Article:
The Consumer Financial Protection Bureau, a federal bureaucracy with a vast jurisdiction, is testing a novel approach to crime and punishment. In a lawsuit against Townstone Financial, a small Chicago-area nonbank mortgage firm, the CFPB is signaling that it may attempt to punish anyone who complains about neighborhood crime.
The CFPB accuses Townstone owner Barry Sturner and others affiliated with the company of making “statements that would discourage African-American prospective applicants from applying for mortgage loans.” The suit, filed in 2020, doesn’t provide any concrete examples of consumers that Townstone has allegedly mistreated. Rather, the CFPB points to a handful of statements Mr. Sturner and other company officials made over a four-year period on the Townstone Financial Show—a weekly radio program and podcast. These statements, according to the regulatory behemoth, discourage “prospective applicants, on the basis of race, from applying for credit.”
The CFPB’s action against Townstone is concerning for many reasons. Chief among them is the lawsuit’s blatant attempt to apply antidiscrimination laws to speech made to a general audience in a mass-media venue rather than to individual customers or employees in a workplace. The Pacific Legal Foundation, a public-interest law group representing Townstone, warns in a legal brief that this approach to enforcement “would arrogate to the CFPB the authority to censor speech.”
The foundation and other attorneys for Townstone have argued in federal court that the CFPB’s action violates the First Amendment right to free speech and exceeds the agency’s authority under the Equal Credit Opportunity Act. In February, federal Judge Franklin Valderrama in the Northern District of Illinois dismissed the CFPB’s suit, ruling that the law prohibits only discrimination against actual applicants, not discouragement of prospective applicants. Undaunted, the CFPB filed to appeal the decision on April 3.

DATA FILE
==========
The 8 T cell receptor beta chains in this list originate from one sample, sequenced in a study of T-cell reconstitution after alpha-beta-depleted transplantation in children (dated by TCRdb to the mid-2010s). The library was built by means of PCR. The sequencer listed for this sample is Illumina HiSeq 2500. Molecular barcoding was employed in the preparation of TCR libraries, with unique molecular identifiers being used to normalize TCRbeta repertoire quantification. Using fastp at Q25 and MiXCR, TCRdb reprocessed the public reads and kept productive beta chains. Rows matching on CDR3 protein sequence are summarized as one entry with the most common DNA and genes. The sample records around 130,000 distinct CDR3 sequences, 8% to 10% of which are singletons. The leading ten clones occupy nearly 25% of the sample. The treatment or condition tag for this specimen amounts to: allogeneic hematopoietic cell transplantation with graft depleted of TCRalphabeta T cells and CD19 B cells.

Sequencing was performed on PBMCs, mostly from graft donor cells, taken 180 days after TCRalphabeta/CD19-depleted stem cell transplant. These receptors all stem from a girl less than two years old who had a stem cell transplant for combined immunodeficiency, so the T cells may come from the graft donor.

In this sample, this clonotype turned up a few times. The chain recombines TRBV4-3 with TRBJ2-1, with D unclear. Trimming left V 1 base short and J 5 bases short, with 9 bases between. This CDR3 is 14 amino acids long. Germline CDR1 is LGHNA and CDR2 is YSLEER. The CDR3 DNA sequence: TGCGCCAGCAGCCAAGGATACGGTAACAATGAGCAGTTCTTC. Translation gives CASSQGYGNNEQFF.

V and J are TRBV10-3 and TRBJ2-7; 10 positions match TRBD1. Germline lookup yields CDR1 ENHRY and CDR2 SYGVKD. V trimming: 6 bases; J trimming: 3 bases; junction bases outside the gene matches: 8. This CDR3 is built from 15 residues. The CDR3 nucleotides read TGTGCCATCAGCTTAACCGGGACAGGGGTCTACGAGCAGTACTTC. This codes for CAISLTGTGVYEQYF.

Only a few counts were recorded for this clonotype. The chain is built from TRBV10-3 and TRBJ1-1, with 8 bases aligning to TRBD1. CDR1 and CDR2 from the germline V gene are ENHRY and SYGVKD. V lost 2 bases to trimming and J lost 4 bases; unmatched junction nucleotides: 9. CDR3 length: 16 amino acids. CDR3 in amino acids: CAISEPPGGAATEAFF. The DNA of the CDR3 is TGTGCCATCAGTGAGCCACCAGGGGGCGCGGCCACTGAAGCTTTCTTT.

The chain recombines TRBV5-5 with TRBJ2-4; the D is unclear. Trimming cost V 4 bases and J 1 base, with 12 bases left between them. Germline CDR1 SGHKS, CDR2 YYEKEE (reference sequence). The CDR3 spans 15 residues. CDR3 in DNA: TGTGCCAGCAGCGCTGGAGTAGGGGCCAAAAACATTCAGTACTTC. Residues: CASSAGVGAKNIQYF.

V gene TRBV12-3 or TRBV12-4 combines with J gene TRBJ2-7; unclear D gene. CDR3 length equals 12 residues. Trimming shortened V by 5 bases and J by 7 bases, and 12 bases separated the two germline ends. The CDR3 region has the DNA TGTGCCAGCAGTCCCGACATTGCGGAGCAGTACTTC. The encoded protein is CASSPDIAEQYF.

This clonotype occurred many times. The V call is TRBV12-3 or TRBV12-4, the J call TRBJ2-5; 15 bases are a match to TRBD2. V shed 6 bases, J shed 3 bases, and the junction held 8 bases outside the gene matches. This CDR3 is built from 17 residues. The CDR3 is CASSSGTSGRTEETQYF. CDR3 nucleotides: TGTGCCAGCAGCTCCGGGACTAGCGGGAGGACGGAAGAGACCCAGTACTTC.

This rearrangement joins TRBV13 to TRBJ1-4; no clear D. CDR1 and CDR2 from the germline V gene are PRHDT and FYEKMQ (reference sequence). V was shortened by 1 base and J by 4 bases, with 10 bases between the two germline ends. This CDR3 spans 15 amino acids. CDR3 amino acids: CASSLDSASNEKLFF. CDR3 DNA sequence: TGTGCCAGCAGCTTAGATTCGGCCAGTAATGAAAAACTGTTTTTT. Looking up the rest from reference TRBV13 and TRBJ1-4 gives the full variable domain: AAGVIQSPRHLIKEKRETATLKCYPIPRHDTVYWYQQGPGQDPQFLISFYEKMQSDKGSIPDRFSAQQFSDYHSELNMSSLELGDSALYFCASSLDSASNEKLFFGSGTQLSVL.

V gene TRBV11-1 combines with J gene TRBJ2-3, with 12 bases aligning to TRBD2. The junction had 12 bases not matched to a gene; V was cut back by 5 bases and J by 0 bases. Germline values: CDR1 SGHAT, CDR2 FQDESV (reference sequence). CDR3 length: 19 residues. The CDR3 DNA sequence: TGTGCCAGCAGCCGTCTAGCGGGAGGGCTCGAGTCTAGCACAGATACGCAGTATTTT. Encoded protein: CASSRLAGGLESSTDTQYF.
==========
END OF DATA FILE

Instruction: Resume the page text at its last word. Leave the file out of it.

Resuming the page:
Among the statements highlighted in the lawsuit are Mr. Sturner’s descriptions of frequent weekend crime rampages on Chicago’s South Side as the work of “hoodlums” and his claim that police are keeping the city from “turning into a real war zone.” The CFPB also wags its finger at a host’s description of a Chicago suburb as an area in which “you drive very fast through” and “you don’t look at anybody or lock on anybody’s eyes.”
The CFPB contends that these statements about majority-black communities would somehow “discourage prospective applicants living in majority- or high-African-American neighborhoods from applying for mortgage loans.” Yet the Townstone hosts’ candid comments about the crime epidemic in Chicago’s black neighborhoods are remarkably similar to recent statements of Mayor-elect Brandon Johnson.
Despite Mr. Johnson’s past association with the “defund the police” movement, he spoke openly in his campaign about the effect of crime on Chicago’s neighborhoods. In a March 16 debate with Paul Vallas, Mr. Johnson described Austin—his own West Side neighborhood—as “one of the most violent neighborhoods in the entire city.” In his April 4 victory address Mr. Johnson said he’d shielded his children “from bullets that fly right outside our front door.”
In speaking honestly about the problem of crime, Mr. Johnson was voicing the frustrations of nearly everyone in Chicago. In a March poll conducted by Northwestern University’s Center for the Study of Diversity and Democracy, 53% of black respondents and 50% of whites cited crime as their most important issue. This might explain why the CFPB failed to locate any individual consumer offended by Townstone’s candid talk on the matter. The law-abiding citizen discouraged from applying for a loan by a mortgage professional calling out neighborhood “hoodlums” exists only in a CFPB bureaucrat’s imagination.
Read the full article at The Wall Street Journal.